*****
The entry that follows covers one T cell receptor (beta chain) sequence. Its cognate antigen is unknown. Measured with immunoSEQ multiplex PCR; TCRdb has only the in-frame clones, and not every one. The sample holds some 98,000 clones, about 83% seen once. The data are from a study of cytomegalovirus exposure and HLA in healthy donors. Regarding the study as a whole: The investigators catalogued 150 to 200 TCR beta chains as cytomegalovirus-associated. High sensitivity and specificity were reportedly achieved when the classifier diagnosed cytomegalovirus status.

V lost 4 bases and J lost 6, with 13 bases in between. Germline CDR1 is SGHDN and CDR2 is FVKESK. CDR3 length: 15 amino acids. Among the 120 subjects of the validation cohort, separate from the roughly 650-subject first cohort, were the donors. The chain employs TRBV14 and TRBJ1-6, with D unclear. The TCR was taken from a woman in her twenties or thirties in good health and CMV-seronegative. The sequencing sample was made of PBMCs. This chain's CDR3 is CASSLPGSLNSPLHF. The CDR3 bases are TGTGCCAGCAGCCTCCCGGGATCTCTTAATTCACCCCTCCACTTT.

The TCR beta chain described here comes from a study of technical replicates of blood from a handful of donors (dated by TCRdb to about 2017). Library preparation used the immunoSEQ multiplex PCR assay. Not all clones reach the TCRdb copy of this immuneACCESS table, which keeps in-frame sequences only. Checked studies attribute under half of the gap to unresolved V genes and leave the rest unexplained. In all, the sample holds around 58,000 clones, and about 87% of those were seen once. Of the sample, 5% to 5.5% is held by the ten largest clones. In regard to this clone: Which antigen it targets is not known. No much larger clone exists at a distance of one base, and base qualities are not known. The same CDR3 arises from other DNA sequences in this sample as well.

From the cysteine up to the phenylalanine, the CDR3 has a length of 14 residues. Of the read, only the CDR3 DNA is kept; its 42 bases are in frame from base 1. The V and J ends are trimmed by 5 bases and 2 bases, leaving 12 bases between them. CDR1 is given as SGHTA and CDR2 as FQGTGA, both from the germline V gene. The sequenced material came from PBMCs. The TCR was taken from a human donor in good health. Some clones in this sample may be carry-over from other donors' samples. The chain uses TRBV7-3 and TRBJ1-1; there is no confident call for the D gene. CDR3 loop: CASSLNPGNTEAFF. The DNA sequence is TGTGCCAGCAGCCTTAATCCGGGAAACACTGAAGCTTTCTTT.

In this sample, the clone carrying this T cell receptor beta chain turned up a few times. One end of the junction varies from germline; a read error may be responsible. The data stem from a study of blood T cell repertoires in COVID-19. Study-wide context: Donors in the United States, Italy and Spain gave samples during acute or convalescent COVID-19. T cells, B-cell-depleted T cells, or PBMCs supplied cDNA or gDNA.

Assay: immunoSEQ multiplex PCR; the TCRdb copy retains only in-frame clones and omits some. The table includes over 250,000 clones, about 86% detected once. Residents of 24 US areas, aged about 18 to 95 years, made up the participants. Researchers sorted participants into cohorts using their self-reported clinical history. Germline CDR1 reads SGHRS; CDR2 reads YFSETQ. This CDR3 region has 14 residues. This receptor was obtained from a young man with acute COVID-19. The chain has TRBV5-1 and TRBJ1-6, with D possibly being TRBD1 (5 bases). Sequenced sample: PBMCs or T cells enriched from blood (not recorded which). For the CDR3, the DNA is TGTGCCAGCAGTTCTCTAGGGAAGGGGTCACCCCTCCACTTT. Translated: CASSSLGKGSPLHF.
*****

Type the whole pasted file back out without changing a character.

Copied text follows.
The entry that follows covers one T cell receptor (beta chain) sequence. Its cognate antigen is unknown. Measured with immunoSEQ multiplex PCR; TCRdb has only the in-frame clones, and not every one. The sample holds some 98,000 clones, about 83% seen once. The data are from a study of cytomegalovirus exposure and HLA in healthy donors. Regarding the study as a whole: The investigators catalogued 150 to 200 TCR beta chains as cytomegalovirus-associated. High sensitivity and specificity were reportedly achieved when the classifier diagnosed cytomegalovirus status.

V lost 4 bases and J lost 6, with 13 bases in between. Germline CDR1 is SGHDN and CDR2 is FVKESK. CDR3 length: 15 amino acids. Among the 120 subjects of the validation cohort, separate from the roughly 650-subject first cohort, were the donors. The chain employs TRBV14 and TRBJ1-6, with D unclear. The TCR was taken from a woman in her twenties or thirties in good health and CMV-seronegative. The sequencing sample was made of PBMCs. This chain's CDR3 is CASSLPGSLNSPLHF. The CDR3 bases are TGTGCCAGCAGCCTCCCGGGATCTCTTAATTCACCCCTCCACTTT.

The TCR beta chain described here comes from a study of technical replicates of blood from a handful of donors (dated by TCRdb to about 2017). Library preparation used the immunoSEQ multiplex PCR assay. Not all clones reach the TCRdb copy of this immuneACCESS table, which keeps in-frame sequences only. Checked studies attribute under half of the gap to unresolved V genes and leave the rest unexplained. In all, the sample holds around 58,000 clones, and about 87% of those were seen once. Of the sample, 5% to 5.5% is held by the ten largest clones. In regard to this clone: Which antigen it targets is not known. No much larger clone exists at a distance of one base, and base qualities are not known. The same CDR3 arises from other DNA sequences in this sample as well.

From the cysteine up to the phenylalanine, the CDR3 has a length of 14 residues. Of the read, only the CDR3 DNA is kept; its 42 bases are in frame from base 1. The V and J ends are trimmed by 5 bases and 2 bases, leaving 12 bases between them. CDR1 is given as SGHTA and CDR2 as FQGTGA, both from the germline V gene. The sequenced material came from PBMCs. The TCR was taken from a human donor in good health. Some clones in this sample may be carry-over from other donors' samples. The chain uses TRBV7-3 and TRBJ1-1; there is no confident call for the D gene. CDR3 loop: CASSLNPGNTEAFF. The DNA sequence is TGTGCCAGCAGCCTTAATCCGGGAAACACTGAAGCTTTCTTT.

In this sample, the clone carrying this T cell receptor beta chain turned up a few times. One end of the junction varies from germline; a read error may be responsible. The data stem from a study of blood T cell repertoires in COVID-19. Study-wide context: Donors in the United States, Italy and Spain gave samples during acute or convalescent COVID-19. T cells, B-cell-depleted T cells, or PBMCs supplied cDNA or gDNA.

Assay: immunoSEQ multiplex PCR; the TCRdb copy retains only in-frame clones and omits some. The table includes over 250,000 clones, about 86% detected once. Residents of 24 US areas, aged about 18 to 95 years, made up the participants. Researchers sorted participants into cohorts using their self-reported clinical history. Germline CDR1 reads SGHRS; CDR2 reads YFSETQ. This CDR3 region has 14 residues. This receptor was obtained from a young man with acute COVID-19. The chain has TRBV5-1 and TRBJ1-6, with D possibly being TRBD1 (5 bases). Sequenced sample: PBMCs or T cells enriched from blood (not recorded which). For the CDR3, the DNA is TGTGCCAGCAGTTCTCTAGGGAAGGGGTCACCCCTCCACTTT. Translated: CASSSLGKGSPLHF.